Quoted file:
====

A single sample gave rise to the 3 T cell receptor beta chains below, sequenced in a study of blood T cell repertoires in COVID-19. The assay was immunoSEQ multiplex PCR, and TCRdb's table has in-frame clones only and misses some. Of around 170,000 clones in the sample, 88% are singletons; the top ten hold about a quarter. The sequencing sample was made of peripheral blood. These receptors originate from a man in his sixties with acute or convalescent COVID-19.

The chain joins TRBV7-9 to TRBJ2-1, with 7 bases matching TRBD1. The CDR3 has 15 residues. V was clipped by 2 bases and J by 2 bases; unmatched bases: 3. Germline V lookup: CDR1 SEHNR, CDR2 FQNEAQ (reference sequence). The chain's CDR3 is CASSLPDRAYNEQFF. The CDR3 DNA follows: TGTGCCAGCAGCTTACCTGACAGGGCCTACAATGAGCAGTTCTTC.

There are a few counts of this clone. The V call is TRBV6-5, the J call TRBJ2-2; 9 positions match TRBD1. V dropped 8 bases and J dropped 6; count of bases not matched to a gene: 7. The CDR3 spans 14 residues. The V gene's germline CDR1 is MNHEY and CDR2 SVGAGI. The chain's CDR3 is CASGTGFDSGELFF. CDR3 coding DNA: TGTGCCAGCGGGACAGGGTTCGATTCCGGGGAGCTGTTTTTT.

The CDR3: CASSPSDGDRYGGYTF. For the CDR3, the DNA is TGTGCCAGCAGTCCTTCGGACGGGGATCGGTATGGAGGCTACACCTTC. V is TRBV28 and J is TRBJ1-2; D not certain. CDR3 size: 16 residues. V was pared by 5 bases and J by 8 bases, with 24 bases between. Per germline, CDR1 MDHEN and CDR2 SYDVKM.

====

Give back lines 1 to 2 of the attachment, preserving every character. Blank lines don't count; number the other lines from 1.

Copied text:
A single sample gave rise to the 3 T cell receptor beta chains below, sequenced in a study of blood T cell repertoires in COVID-19. The assay was immunoSEQ multiplex PCR, and TCRdb's table has in-frame clones only and misses some. Of around 170,000 clones in the sample, 88% are singletons; the top ten hold about a quarter. The sequencing sample was made of peripheral blood. These receptors originate from a man in his sixties with acute or convalescent COVID-19.

The chain joins TRBV7-9 to TRBJ2-1, with 7 bases matching TRBD1. The CDR3 has 15 residues. V was clipped by 2 bases and J by 2 bases; unmatched bases: 3. Germline V lookup: CDR1 SEHNR, CDR2 FQNEAQ (reference sequence). The chain's CDR3 is CASSLPDRAYNEQFF. The CDR3 DNA follows: TGTGCCAGCAGCTTACCTGACAGGGCCTACAATGAGCAGTTCTTC.